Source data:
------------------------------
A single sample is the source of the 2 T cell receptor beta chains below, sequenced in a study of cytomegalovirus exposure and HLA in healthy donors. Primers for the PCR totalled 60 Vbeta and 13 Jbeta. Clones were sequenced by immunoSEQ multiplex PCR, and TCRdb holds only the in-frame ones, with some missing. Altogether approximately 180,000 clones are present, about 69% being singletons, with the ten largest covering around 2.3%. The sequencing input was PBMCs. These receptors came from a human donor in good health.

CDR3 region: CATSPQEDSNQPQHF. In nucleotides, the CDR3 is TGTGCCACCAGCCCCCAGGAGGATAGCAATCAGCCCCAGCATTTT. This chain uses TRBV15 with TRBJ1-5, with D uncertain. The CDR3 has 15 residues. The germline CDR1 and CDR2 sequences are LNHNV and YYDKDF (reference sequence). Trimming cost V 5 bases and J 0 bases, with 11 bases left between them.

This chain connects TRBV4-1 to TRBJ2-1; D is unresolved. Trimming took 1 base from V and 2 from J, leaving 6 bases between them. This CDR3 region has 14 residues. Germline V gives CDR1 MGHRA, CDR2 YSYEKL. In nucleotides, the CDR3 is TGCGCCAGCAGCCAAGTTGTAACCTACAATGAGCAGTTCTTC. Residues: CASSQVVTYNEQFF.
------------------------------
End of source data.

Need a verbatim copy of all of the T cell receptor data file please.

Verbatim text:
A single sample is the source of the 2 T cell receptor beta chains below, sequenced in a study of cytomegalovirus exposure and HLA in healthy donors. Primers for the PCR totalled 60 Vbeta and 13 Jbeta. Clones were sequenced by immunoSEQ multiplex PCR, and TCRdb holds only the in-frame ones, with some missing. Altogether approximately 180,000 clones are present, about 69% being singletons, with the ten largest covering around 2.3%. The sequencing input was PBMCs. These receptors came from a human donor in good health.

CDR3 region: CATSPQEDSNQPQHF. In nucleotides, the CDR3 is TGTGCCACCAGCCCCCAGGAGGATAGCAATCAGCCCCAGCATTTT. This chain uses TRBV15 with TRBJ1-5, with D uncertain. The CDR3 has 15 residues. The germline CDR1 and CDR2 sequences are LNHNV and YYDKDF (reference sequence). Trimming cost V 5 bases and J 0 bases, with 11 bases left between them.

This chain connects TRBV4-1 to TRBJ2-1; D is unresolved. Trimming took 1 base from V and 2 from J, leaving 6 bases between them. This CDR3 region has 14 residues. Germline V gives CDR1 MGHRA, CDR2 YSYEKL. In nucleotides, the CDR3 is TGCGCCAGCAGCCAAGTTGTAACCTACAATGAGCAGTTCTTC. Residues: CASSQVVTYNEQFF.